So, why is it a bad thing that people know that “science journals and science communicators” sometimes publish garbage? Why is it a bad thing for people to know that fad diets are often based on garbage science/”science”? I’m sure that these guys are worried that people will think ALL science is garbage based on this, but I’m not sure that that’s worse than people thinking that NO science is garbage. Best case scenario, people will be more skeptical of science journalism and wait for a strong consensus. Worst case scenario, they will retreat to “common sense”. (Well, some might get into the particularly bad kinds of alternative medicine, I guess, but I doubt that this will push many people into that who weren’t interested in it before.) Worst case scenario if they’re NOT skeptical of science reporting: they jump on every new bandwagon and waste their money on a bunch of questionably-effective supplements and such, and try potentially-dangerous new health advice that they think was proved by “a study”.
There are writers in FA who connect their religious views with their Fat Acceptance blogging in a way I find interesting and very poetic at times. For me, there are resonances between Fat Acceptance and atheism as well. One that’s relevant here: the end of belief in something isn’t always sad, at least once you’ve fully processed it. It can be liberating.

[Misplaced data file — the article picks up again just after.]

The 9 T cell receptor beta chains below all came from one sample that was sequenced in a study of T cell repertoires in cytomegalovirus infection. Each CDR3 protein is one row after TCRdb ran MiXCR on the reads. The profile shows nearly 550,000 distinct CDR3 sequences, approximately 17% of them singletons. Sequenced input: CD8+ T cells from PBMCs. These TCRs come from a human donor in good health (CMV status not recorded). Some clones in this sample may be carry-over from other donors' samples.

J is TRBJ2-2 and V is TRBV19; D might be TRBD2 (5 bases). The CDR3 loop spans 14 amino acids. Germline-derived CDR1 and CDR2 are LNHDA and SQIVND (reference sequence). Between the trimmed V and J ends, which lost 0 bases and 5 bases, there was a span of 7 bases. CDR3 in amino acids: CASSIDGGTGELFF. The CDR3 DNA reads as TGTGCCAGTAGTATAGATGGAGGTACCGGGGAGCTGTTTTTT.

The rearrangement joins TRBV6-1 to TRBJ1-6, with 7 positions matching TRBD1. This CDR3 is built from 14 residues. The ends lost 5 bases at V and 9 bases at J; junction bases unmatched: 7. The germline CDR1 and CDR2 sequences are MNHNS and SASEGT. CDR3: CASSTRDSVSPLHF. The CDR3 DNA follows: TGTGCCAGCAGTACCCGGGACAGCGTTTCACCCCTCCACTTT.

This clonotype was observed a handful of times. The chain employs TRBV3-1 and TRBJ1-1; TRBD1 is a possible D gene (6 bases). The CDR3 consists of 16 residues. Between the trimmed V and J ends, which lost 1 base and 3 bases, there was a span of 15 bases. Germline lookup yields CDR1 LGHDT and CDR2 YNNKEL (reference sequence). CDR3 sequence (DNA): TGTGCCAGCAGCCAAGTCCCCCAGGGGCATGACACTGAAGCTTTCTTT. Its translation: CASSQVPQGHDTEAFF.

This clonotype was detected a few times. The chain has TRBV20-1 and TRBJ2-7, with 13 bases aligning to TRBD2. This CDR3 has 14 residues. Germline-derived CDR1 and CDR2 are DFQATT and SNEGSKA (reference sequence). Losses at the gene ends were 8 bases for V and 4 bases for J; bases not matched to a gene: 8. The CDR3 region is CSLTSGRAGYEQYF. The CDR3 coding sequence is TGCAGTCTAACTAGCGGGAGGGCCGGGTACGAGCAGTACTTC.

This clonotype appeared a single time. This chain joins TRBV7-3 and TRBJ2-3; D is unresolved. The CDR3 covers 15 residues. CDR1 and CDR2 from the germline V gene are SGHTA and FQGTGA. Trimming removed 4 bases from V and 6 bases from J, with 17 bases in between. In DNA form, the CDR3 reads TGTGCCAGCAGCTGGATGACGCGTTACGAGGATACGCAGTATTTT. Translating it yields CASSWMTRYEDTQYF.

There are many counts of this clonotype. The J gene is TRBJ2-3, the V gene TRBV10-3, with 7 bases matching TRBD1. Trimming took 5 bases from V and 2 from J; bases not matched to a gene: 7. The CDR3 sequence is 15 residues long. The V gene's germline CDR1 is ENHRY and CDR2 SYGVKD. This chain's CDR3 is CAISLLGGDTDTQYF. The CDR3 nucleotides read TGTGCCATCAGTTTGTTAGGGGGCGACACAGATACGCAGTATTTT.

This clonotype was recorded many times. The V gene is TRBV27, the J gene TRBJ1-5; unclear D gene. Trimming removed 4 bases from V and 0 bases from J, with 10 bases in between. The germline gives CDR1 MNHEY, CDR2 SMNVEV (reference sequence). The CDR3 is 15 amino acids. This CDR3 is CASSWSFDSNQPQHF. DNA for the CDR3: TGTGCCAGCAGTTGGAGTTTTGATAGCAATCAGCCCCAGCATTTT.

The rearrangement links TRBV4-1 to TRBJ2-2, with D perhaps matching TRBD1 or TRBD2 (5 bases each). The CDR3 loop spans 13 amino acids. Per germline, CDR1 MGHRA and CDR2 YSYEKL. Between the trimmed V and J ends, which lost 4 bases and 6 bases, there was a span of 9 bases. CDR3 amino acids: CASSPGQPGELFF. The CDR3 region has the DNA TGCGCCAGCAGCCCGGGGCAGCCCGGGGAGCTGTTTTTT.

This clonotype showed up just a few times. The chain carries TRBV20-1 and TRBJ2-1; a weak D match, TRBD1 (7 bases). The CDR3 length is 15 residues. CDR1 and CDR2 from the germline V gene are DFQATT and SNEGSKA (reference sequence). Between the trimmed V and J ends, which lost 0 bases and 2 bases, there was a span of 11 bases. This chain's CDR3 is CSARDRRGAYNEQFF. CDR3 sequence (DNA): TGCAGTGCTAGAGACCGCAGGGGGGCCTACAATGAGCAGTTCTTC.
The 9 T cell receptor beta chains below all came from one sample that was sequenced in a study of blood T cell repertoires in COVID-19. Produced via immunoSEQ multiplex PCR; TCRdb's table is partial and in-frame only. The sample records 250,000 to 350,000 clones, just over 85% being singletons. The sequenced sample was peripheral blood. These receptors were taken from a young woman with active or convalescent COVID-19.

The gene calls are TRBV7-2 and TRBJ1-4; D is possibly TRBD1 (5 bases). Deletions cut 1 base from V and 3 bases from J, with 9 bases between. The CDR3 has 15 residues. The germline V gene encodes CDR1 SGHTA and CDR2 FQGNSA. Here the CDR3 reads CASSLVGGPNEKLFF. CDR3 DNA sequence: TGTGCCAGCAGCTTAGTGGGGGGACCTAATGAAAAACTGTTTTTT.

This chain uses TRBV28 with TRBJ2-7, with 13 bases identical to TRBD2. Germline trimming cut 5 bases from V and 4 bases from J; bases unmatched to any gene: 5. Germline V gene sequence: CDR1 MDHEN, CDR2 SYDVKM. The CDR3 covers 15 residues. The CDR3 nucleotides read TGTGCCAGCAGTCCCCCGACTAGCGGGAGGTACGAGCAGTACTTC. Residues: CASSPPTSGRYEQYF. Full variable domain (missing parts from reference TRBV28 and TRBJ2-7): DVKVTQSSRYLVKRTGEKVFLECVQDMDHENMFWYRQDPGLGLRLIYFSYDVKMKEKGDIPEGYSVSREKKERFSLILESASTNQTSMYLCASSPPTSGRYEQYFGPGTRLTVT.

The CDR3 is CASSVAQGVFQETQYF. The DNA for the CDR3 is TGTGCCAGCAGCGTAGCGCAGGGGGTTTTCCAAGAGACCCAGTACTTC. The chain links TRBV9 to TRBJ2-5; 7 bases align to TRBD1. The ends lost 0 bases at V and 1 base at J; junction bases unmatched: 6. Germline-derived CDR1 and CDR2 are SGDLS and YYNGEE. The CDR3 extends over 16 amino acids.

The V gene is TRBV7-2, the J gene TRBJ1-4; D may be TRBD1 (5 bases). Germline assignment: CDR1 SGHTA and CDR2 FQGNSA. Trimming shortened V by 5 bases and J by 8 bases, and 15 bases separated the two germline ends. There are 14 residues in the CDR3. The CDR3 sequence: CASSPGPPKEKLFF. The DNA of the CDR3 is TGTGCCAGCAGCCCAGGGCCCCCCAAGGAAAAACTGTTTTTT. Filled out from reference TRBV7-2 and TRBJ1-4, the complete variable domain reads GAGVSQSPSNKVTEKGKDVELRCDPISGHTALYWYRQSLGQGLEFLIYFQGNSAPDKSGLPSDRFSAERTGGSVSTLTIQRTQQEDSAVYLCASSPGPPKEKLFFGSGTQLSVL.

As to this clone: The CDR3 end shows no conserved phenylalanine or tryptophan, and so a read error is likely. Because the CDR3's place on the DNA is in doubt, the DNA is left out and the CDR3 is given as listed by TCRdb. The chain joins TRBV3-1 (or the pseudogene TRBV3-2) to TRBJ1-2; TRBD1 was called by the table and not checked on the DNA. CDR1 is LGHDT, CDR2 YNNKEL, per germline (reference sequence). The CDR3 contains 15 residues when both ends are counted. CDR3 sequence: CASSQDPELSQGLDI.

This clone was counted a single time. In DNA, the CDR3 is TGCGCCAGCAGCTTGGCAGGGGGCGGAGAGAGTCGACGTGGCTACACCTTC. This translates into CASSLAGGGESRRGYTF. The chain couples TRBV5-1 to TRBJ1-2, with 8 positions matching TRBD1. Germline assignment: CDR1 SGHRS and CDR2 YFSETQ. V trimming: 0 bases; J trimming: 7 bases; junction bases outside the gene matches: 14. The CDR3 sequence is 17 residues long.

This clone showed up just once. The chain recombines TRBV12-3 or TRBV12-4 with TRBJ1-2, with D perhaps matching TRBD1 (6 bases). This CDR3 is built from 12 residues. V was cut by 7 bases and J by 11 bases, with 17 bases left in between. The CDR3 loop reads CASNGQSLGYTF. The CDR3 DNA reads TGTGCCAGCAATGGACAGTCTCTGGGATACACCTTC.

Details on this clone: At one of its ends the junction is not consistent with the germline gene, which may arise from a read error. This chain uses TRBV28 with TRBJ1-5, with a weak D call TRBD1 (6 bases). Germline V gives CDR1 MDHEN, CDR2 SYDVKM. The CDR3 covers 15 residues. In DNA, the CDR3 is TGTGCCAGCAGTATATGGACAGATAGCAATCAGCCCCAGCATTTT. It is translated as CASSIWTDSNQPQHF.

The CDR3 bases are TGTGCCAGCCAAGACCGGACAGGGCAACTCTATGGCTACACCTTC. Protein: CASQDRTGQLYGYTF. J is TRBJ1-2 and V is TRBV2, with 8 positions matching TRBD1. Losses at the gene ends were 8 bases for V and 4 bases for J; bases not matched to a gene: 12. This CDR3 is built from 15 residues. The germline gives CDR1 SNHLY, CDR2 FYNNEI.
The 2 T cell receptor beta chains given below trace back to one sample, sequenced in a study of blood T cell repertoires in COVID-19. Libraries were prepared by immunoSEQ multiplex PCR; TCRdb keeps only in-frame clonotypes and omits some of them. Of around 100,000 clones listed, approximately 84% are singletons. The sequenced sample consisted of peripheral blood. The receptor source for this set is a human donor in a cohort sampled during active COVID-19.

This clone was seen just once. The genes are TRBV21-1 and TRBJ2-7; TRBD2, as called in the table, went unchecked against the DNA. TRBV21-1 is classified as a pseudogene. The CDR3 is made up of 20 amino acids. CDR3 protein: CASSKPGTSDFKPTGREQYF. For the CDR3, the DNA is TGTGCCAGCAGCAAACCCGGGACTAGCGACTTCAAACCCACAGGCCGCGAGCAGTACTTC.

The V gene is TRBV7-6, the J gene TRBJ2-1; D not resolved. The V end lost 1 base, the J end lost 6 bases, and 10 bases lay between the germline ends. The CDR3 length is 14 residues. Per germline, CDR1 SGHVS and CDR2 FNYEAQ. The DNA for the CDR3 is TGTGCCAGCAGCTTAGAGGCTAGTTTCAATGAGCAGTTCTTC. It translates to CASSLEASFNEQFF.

On to some more detailed discussion of the study.
Slate Star Codex also discussed the chocolate study, and how some people are taking unwarranted conclusions from it. I think some of his commentary about Conclusion 1 is kind of questionable–he’s combining findings of blood pressure reduction, flow-mediated dilation, insulin sensitivity, absolute BMI, and weight gain. Only the non-meta-analyses had findings related to BMI or weight gain, and even with meta-analyses we should be cautious, since the bias against publishing negative findings can affect them too, and from what I can tell from a quick pass, the effects were statistically significant but small in magnitude. (And similarly, in Conclusion 2, I think he overstates how much certainty we can have about chocolate’s health benefits.)